Lawmaker pushes for stage inspections after State Fair disaster


An Indiana lawmaker is calling for change and urging new inspections to protect people from accidents like the one at the Indiana State Fair in August.

The renewed push comes after a state report that blamed deficiencies in the stage rigging.

13 Investigates also uncovers why Indiana can't rely on national industry regulations.

State Rep. David Niezgodski (D-South Bend) is upholding a promise he made after visiting the site of the collapsed roof structure at the Indiana State Fairgrounds.

He has proposed a law requiring state inspections for temporary outdoor stages in Indiana after 13 Investigates uncovered the oversight within days of the tragedy.

"I would hope that there would be quite a few changes in the future, but just for inspections, that is absolutely something we should do right now," the South Bend Democrat told 13 Investigates in the House chambers Friday.

"There were no inspections of this whatsoever," he said, still in disbelief that Indiana does not have a process in place for permits and inspections on state property.

Now on the heels of critical safety violations leveled by state labor investigators, 13 Investigates has found that not even the required industry inspections are taking place. That prompted the Department of Labor to issue a $63,000 fine against Mid-America Sound for what it called "plain indifference" to the rules.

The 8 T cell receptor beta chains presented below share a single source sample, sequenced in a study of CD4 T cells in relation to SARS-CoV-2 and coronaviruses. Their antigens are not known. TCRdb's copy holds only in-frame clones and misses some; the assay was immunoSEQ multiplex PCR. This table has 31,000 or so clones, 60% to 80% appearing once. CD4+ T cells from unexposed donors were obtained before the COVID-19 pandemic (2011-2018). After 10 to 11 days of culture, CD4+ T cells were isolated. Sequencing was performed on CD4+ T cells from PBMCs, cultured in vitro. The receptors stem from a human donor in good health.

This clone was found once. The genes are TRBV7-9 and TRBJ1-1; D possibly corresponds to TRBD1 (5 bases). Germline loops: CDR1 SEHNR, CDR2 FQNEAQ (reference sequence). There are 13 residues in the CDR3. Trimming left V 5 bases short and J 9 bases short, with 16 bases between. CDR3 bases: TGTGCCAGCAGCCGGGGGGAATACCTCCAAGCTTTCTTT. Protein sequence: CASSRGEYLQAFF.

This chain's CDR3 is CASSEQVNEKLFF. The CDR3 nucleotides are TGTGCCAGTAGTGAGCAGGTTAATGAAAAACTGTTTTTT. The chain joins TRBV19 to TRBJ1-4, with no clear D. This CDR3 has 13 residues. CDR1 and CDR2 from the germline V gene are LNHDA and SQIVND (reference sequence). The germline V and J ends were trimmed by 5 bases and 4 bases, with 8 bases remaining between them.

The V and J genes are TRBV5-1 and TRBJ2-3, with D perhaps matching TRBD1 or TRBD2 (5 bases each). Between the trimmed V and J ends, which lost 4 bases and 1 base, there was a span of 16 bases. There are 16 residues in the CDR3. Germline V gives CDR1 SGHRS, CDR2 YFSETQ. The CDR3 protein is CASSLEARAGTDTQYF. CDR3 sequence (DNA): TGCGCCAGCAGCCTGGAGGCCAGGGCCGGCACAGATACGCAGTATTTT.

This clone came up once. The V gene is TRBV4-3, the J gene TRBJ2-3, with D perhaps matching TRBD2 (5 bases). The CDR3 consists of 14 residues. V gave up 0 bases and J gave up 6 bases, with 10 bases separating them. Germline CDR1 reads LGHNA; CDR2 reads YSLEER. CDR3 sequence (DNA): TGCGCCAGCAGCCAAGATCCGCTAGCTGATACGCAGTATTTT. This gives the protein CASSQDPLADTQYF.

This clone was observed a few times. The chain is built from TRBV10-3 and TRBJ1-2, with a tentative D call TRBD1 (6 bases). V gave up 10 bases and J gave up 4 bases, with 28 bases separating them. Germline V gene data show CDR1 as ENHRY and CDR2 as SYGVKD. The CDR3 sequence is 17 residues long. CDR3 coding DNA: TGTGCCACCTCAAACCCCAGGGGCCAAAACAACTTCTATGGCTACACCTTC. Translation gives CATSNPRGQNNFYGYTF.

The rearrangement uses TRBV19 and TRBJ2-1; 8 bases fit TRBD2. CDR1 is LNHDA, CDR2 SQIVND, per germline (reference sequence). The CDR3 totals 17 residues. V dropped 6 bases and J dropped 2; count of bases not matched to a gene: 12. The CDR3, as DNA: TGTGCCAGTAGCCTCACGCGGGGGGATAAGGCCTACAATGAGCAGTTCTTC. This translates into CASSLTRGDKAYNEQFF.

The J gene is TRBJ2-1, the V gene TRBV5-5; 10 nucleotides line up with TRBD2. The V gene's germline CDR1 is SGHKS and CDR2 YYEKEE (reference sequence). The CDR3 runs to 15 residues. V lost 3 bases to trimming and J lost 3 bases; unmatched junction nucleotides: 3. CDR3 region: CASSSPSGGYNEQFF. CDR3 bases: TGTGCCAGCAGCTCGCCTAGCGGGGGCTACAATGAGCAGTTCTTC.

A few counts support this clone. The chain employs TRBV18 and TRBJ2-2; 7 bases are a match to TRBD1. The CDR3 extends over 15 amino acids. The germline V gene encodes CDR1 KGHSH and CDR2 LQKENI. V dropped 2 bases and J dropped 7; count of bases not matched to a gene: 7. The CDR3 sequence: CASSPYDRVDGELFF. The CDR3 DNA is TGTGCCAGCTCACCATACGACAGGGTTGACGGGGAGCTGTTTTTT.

In documents provided to investigators, Jesse Mise, an engineer with James Thomas Engineering, the company that manufactured the roof truss, now admits his engineering "PE seal is not acceptable in Indiana." Yet Mise was the one who provided an engineering report for the stage to Mid-America Sound in 2010.

Mise told investigators he "did not come to Indiana and inspect the structure," but based his calculations for the Sugarland stage on a Rascal Flatts set the company provided.

Mise insists the grandstand structure "has never used cross bracing." But pictures obtained by 13 Investigates clearly show cross bracing on a previous State Fair set. Even a safety note on his own company's website recommended:

"Connect(ing) the towers at the base..and to form an "X" brace between the towers...this will provide total rigidity of the structure...particularly important if operators are used on the lighting truss."

The Sugarland truss included four spot operators. Nathan Byrd, who was one of them, died in the collapse.

Also, Mid-America's lighting director Allen Story told investigators Thomas Engineering erected the structure just one time with Mid-America back in 1995.

They "gave us a layout and a booklet. That is the only training I received," he wrote. Story says now that the structure has been updated, "there are no specific build plans for the structure that he is aware of."

Worse yet, according to Story, national industry standards have been ignored.

"No engineer has ever inspected the structure at any time, of the shows he has ever done...and they never inspect the top because it's 40 feet in the air," he said.

"When you've got something that's not getting the proper investigation, and you don't have any kind of inspections, that seems to be a no brainer for me," said Neizgodski, who hopes this new information will help lawmakers to take action before the session ends.

State Sen. Tim Lanane of Anderson has proposed a similar bill in the Senate that would require Indiana to adopt a permit and inspection system for outdoor temporary stages.